On to Boston next morning, now only forty miles away, I pass venerable weather-worn mile-stones, set up in old colonial days, when the Great West, now trailed across with the rubber hoof-marks of "the popular steed of today," was a pathless wilderness, and on the maps a blank. Striking the famous "sand-papered roads" at Framingham - which, by the by, ought to be pumice-stoned a little to make them as good for cycling as stretches of gravelled road near Springfield, Sandwich, and Piano, Ill.; La Porte, and South Bend, Ind.; Mentor, and Willoughby, O.; Girard, Penn.; several places on the ridge road between Erie and Buffalo, and the alkali flats of the Rocky Mountain territories. Soon the blue intellectual haze hovering over "the Hub" heaves in sight, and, at two o'clock in the afternoon of August 4th, I roll into Boston, and whisper to the wild waves of the sounding Atlantic what the sad sea-waves of the Pacific were saying when I left there, just one hundred and three and a half days ago, having wheeled about 3,700 miles to deliver the message.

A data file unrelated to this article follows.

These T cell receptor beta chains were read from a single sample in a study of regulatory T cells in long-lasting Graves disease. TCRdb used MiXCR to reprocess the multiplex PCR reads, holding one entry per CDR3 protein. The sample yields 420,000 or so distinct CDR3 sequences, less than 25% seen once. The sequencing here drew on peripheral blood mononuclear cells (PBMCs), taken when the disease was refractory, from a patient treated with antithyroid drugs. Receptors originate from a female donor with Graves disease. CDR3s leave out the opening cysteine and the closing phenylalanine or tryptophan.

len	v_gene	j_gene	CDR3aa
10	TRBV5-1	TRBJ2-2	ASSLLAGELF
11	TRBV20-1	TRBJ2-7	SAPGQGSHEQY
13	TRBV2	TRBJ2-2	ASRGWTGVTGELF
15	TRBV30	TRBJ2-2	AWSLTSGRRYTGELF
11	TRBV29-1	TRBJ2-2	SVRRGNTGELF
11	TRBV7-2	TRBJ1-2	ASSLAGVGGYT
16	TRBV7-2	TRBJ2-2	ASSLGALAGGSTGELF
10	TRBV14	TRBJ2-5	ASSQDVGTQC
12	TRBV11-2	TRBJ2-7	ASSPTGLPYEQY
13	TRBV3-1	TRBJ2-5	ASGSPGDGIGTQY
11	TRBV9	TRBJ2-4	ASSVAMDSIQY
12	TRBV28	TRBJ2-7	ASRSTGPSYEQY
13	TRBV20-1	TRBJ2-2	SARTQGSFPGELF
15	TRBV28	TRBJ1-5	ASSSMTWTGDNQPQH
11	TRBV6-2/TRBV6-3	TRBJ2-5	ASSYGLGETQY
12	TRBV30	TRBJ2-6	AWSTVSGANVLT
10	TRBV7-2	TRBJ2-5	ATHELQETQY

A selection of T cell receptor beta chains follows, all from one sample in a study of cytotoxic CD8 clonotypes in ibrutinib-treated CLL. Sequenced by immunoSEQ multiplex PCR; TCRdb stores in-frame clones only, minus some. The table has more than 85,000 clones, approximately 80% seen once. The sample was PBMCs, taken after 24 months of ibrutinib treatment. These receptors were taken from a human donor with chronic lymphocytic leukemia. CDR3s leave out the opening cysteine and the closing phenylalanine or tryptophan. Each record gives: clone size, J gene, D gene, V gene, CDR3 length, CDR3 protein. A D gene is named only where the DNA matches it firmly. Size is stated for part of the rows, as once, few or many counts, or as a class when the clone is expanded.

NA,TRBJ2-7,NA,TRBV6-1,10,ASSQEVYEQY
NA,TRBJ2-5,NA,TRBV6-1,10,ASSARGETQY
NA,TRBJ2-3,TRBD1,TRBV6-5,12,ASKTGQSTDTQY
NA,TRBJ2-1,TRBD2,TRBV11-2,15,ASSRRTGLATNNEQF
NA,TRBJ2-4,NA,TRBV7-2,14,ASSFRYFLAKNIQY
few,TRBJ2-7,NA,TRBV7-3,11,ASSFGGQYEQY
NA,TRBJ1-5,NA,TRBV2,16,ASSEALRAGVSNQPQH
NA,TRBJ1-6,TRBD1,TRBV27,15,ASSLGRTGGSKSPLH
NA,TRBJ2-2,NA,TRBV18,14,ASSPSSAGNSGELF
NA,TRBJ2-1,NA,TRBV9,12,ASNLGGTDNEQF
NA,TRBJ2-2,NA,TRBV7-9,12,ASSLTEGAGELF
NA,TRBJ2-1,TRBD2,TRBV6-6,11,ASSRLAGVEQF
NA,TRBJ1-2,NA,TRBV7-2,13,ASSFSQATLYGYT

Around the World on a Bicycle
In 1884, the 29 year old Thomas Stevens set out from San Fransisco on the 'modern mechanical invention' of the Penny Farthing to circumnavigate the globe on his 'big wheel'. His book - "Around the World on a Bicycle" - was published in 1888 and his writings are presented here in blog form. Read more in the archive.